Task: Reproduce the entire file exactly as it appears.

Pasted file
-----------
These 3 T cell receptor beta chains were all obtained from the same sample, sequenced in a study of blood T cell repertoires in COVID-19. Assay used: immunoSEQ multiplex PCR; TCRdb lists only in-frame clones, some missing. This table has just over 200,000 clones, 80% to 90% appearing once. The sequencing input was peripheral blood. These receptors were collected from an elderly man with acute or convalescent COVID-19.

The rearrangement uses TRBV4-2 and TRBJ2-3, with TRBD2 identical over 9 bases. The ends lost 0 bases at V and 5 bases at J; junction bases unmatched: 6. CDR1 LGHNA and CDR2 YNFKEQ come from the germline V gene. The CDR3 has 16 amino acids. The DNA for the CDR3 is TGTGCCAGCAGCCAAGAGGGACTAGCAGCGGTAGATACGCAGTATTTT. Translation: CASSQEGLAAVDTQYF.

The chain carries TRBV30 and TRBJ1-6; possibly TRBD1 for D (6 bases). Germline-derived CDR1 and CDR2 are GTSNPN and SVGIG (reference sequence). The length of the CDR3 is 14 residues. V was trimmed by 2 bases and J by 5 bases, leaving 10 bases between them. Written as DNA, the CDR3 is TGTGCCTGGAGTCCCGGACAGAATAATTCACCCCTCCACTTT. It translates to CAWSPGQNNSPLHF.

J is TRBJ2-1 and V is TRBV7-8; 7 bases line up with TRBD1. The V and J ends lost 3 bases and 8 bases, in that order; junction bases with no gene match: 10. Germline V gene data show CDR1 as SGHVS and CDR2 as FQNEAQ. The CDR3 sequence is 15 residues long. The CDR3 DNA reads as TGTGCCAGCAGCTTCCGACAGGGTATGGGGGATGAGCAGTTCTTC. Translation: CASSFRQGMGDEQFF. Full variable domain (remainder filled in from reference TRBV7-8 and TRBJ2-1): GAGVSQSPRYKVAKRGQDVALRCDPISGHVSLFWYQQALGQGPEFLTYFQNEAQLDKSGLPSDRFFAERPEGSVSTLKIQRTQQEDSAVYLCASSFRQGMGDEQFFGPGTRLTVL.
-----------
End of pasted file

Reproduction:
These 3 T cell receptor beta chains were all obtained from the same sample, sequenced in a study of blood T cell repertoires in COVID-19. Assay used: immunoSEQ multiplex PCR; TCRdb lists only in-frame clones, some missing. This table has just over 200,000 clones, 80% to 90% appearing once. The sequencing input was peripheral blood. These receptors were collected from an elderly man with acute or convalescent COVID-19.

The rearrangement uses TRBV4-2 and TRBJ2-3, with TRBD2 identical over 9 bases. The ends lost 0 bases at V and 5 bases at J; junction bases unmatched: 6. CDR1 LGHNA and CDR2 YNFKEQ come from the germline V gene. The CDR3 has 16 amino acids. The DNA for the CDR3 is TGTGCCAGCAGCCAAGAGGGACTAGCAGCGGTAGATACGCAGTATTTT. Translation: CASSQEGLAAVDTQYF.

The chain carries TRBV30 and TRBJ1-6; possibly TRBD1 for D (6 bases). Germline-derived CDR1 and CDR2 are GTSNPN and SVGIG (reference sequence). The length of the CDR3 is 14 residues. V was trimmed by 2 bases and J by 5 bases, leaving 10 bases between them. Written as DNA, the CDR3 is TGTGCCTGGAGTCCCGGACAGAATAATTCACCCCTCCACTTT. It translates to CAWSPGQNNSPLHF.

J is TRBJ2-1 and V is TRBV7-8; 7 bases line up with TRBD1. The V and J ends lost 3 bases and 8 bases, in that order; junction bases with no gene match: 10. Germline V gene data show CDR1 as SGHVS and CDR2 as FQNEAQ. The CDR3 sequence is 15 residues long. The CDR3 DNA reads as TGTGCCAGCAGCTTCCGACAGGGTATGGGGGATGAGCAGTTCTTC. Translation: CASSFRQGMGDEQFF. Full variable domain (remainder filled in from reference TRBV7-8 and TRBJ2-1): GAGVSQSPRYKVAKRGQDVALRCDPISGHVSLFWYQQALGQGPEFLTYFQNEAQLDKSGLPSDRFFAERPEGSVSTLKIQRTQQEDSAVYLCASSFRQGMGDEQFFGPGTRLTVL.